policies that exist in every other modern dynasty. >> gloria stein. . nice to meet you. what's a share of investment? apple or spreading your dollars out over six stocks? we'll going to tell you next on "your bottom line." muscle loss with exercise and ensure muscle health. i've got revigor. what's revigor? it's the amino acid metabolite, hmb to help rebuild muscle and strength naturally lost over time. [ female announcer ] ensure muscle health has revigor and protein to help protect, preserve, and promote muscle health. keeps you from getting soft. [ major nutrition ] ensure. nutrition in charge! the chevy cruze eco also offers 42 mpg on the highway. actually, it's cruze e-co, not ec-o. just like e-ither. or ei-ther. or e-conomical. [ chuckling ] or ec-onomical. pa-tato, po-tato, huh? actually, it's to-mato, ta-mato. oh, that's right. [ laughs ]
with a little help along the way. ♪ td ameritrade. proud sponsor of the 2012 u.s. olympic team. people are making money with money. are you? is it time to buy, sell, or hold stocks? should you be invested right now? in case you missed it, 2012 has been a very good year. the s&p 500 is up more than 10%. apple is a big part of that rise. the big conversation among people in the stock market today, can stocks keep moving up, and if so, what should you buy? let's ask our resident stock market guru matt mccall. if you wait till you feel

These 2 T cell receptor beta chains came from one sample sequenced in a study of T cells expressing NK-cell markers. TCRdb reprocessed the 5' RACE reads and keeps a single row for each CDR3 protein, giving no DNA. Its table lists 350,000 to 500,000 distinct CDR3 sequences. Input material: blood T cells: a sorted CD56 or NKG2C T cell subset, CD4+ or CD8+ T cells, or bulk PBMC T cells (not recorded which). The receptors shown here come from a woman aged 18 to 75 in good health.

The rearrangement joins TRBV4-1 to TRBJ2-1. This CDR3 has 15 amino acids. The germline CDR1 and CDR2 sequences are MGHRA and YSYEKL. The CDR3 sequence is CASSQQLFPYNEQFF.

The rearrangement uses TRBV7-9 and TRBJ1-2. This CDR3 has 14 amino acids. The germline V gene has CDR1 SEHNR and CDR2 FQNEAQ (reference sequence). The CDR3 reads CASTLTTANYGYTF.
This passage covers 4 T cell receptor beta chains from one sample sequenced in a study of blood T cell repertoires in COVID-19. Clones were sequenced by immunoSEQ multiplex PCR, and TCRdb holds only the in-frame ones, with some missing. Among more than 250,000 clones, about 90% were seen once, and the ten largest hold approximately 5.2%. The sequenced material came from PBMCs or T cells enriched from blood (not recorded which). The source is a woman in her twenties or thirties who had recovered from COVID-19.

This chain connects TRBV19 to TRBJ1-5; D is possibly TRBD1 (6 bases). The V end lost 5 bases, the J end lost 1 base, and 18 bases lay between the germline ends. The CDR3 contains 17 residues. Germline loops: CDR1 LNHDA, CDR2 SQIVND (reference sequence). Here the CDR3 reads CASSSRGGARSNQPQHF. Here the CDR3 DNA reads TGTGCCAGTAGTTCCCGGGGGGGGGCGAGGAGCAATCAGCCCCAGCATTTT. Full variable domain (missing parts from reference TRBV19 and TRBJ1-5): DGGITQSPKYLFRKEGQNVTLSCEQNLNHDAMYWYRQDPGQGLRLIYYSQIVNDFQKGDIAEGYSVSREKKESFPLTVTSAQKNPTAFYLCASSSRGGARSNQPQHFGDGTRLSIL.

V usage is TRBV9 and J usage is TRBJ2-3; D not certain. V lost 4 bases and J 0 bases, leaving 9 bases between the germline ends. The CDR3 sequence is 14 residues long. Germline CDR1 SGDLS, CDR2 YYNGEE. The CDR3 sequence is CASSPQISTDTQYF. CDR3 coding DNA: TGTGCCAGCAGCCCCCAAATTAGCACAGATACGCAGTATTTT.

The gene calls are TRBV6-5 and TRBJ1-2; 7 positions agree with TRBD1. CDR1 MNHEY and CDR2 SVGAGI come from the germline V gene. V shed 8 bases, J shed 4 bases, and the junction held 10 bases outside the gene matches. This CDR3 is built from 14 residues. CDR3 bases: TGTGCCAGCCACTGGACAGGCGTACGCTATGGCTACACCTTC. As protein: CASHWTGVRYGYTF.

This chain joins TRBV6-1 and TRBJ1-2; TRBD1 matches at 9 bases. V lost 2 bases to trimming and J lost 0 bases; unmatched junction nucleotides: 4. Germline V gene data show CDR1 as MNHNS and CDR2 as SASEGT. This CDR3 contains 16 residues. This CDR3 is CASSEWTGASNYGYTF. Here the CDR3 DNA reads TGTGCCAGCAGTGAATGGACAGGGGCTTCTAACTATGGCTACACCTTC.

comfortable to get in the stock market, you're going to wait forever. >> then i guess you'd call me dumb money. >> we would not call you dumb money or we wouldn't have you here. you think you should be buying stocks. >> you want to ask the question, do you want to invest in the stock market for the future, if your answer is yes, you want to be in stocks now. valuations right now, the stock market is still extremely attractive. granted we've doubled from the lows going back to 2008. we could have a 5% to 10% pullback. if you're investing for the long term, you want to put it in now. if you are in, hold steady. >> if the stock market goes down in the low term, that's good for you. if you're just getting in, you're getting low prices because the goal is to buy low and sell high. >> if you're looking long term, you want to buy on the comebacks. >> my crystal ball never quite manages to time the market perfectly. you like some sectors.